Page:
In "A Topographical Description of The Western Territory", p 315, [first published in 1792], Dick's River is described as:
"Dick's River runs through a great body of firft rate land, abounding everywhere with cane, and affords many excellent mill feats. Many mills are already built on this ftream, and will have a plentiful fupply of water in the dryeft feafons. The banks of this river, hear its mouth, are fimilar to the banks of Kentucky. The feveral ftreams and branches of Salt river afford excellent mill feats. Thefe roll themfelves through a great tract of excellent land; but the country from the junction of thefe waters, fome mile above towards the Ohio, which may be about 25 miles, is level and poor, and has abundance of ponds. For a confiderable diftance from the head of this river, the land is of the firft quality, well fituated, and abounds with fine cane. Upon this and Dick's river, the inhabitants are chiefly fettled, it being the fafeft part of the country from the incurfions of the Indians."
[remember "f" = "s" in reading the above quote ] fettled = settled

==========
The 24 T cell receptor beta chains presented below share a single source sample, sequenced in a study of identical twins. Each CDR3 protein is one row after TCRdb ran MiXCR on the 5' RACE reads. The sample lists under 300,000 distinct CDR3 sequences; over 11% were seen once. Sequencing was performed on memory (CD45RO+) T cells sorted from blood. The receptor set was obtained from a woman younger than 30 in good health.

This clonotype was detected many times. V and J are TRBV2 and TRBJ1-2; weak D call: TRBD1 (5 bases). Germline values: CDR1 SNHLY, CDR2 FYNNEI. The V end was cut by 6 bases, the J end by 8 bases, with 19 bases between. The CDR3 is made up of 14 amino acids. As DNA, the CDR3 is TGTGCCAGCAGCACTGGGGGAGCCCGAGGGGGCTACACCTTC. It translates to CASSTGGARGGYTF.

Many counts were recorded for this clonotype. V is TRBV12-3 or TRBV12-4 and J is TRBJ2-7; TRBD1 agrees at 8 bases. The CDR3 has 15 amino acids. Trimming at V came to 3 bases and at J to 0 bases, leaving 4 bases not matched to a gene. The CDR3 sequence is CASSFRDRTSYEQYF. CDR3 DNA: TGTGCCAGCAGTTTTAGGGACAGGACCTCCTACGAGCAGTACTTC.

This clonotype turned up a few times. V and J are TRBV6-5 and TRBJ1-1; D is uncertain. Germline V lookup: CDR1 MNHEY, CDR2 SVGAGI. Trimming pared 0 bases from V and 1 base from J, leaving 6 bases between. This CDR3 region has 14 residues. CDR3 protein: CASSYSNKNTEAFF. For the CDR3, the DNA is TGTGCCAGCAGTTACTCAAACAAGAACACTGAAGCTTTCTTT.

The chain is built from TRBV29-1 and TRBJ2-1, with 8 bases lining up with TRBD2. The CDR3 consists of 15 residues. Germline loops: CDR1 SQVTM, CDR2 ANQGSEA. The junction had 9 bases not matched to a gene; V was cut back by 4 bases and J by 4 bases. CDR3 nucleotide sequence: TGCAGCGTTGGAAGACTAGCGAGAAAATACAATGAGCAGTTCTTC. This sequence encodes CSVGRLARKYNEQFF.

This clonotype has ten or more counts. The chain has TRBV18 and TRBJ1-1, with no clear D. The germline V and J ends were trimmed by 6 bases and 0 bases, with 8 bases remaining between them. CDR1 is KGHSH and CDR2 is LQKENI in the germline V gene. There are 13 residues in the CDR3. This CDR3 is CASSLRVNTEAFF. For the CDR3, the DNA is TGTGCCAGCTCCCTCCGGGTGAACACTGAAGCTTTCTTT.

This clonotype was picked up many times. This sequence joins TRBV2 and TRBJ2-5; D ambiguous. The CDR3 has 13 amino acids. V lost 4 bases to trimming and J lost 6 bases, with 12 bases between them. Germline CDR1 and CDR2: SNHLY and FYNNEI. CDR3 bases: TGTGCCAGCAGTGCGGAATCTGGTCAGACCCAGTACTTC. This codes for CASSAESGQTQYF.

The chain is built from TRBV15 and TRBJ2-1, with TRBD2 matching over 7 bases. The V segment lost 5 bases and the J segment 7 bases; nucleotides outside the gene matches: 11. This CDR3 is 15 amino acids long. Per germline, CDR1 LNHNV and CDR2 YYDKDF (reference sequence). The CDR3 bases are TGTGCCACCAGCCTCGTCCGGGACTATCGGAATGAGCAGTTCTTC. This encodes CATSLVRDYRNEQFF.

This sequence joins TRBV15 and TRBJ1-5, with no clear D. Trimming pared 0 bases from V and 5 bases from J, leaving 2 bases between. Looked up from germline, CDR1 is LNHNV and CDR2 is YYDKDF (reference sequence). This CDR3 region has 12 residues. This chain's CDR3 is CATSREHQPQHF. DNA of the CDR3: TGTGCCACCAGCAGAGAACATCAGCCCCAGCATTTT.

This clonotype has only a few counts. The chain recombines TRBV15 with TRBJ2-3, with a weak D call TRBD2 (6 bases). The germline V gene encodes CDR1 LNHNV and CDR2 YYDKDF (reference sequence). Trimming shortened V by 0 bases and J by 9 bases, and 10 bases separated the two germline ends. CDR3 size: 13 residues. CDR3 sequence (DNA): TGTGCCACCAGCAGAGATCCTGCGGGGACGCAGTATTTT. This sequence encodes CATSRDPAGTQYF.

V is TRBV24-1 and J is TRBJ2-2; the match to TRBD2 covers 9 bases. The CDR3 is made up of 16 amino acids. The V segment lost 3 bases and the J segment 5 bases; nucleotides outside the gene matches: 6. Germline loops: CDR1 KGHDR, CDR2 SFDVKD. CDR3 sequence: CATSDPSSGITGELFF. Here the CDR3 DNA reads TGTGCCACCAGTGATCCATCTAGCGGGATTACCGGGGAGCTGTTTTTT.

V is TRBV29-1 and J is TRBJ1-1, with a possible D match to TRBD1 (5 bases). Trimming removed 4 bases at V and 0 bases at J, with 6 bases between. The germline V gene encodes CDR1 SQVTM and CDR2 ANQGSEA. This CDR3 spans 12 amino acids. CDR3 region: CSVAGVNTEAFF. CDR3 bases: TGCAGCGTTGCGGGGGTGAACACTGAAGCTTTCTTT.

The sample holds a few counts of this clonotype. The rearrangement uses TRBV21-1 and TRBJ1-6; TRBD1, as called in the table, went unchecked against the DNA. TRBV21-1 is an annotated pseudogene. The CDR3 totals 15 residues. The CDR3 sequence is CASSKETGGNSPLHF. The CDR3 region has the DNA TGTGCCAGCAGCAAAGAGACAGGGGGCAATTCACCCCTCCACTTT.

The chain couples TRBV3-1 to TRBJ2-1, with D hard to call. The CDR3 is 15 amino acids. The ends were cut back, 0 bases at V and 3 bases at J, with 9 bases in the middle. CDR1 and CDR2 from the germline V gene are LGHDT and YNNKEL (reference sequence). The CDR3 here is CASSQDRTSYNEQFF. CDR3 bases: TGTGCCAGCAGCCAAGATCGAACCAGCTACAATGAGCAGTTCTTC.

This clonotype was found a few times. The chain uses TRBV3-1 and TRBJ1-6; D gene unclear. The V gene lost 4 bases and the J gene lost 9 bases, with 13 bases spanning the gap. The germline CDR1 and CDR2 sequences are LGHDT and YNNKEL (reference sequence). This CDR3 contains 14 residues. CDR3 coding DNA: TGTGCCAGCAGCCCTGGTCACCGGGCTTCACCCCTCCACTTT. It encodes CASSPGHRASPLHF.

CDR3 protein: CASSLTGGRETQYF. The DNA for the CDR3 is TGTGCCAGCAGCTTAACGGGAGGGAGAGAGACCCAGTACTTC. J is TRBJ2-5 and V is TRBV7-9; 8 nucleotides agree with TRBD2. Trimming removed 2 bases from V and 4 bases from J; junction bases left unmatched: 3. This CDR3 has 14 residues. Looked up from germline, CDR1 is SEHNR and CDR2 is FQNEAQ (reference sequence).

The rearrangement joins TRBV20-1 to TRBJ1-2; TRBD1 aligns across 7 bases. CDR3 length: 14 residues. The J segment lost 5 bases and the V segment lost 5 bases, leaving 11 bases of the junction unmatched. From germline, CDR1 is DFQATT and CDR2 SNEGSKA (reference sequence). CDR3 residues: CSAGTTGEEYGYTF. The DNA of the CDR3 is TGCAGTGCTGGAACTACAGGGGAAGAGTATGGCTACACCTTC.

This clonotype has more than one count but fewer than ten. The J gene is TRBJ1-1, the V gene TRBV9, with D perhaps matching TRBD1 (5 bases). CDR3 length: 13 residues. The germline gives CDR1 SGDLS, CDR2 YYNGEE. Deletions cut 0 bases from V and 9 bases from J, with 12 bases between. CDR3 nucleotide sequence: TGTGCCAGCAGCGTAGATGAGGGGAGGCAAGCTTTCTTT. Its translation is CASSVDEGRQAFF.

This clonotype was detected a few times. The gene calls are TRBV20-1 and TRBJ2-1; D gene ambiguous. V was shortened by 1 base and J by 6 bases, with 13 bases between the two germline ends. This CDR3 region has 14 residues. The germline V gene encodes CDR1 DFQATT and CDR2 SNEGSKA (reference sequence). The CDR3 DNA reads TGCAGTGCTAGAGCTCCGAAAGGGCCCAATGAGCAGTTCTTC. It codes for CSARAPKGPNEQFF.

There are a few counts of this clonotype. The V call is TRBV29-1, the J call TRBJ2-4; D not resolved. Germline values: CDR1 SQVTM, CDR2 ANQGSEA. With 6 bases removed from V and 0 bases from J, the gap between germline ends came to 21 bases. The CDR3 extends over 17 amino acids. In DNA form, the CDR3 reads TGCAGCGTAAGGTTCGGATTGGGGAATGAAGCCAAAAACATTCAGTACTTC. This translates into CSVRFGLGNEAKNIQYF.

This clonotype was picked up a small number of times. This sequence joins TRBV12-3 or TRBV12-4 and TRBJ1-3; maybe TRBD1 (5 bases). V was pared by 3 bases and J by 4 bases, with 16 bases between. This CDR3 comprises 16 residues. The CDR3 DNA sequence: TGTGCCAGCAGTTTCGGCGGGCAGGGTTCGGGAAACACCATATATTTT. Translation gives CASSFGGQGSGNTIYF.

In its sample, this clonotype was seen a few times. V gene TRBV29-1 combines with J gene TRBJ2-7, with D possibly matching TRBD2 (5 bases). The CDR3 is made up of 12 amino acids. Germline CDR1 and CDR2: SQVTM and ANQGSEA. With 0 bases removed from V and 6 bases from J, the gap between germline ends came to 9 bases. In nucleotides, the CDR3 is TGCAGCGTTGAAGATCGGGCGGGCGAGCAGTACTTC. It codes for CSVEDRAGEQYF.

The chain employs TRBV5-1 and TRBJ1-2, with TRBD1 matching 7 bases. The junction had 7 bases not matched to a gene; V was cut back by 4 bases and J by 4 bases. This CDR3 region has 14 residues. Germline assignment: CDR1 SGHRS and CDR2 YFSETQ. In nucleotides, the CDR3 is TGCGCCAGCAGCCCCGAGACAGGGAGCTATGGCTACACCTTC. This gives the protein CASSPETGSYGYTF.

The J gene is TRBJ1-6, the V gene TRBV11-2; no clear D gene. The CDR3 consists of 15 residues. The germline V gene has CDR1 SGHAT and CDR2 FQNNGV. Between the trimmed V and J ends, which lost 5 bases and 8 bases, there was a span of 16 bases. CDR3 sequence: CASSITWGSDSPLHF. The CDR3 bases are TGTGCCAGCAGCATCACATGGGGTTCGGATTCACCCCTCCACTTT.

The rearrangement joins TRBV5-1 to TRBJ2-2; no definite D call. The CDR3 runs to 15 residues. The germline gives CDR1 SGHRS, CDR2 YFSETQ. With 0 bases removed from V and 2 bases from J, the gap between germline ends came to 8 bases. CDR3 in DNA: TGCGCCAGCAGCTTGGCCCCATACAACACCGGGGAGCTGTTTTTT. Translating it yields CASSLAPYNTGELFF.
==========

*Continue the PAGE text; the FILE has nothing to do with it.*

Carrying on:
Mercer County lies to the northwest, and Garrard County to the east. Lincoln county is to the south. Of course, these counties did not exist as part of Kentucky, but as parts of Virginia, when Gilbert Imlay wrote his account of what was considered the "fafeft part of the country".
In 1784, Walker Daniel was instructed to find the "...proper and safe place..." to build a court house and jail for the new "District" of Kentucky. It so happened that Danville was to become this place.
See: "KEN - TAH - THE", The Life and Times of Walker Daniel, Founder of the Town Lands of Danville, Kentucky, 18th Day of June 1784. by Jerry E. Jones, MD, MS. Published 2009, blurb.com, The Jones Genealogist.
Also: A Topographical Description of The Western Territory of North America, by Gilbert Imlay. First published 1792, reprinted 1969, by Augustus M. Kelley, Publisher, New York, NY.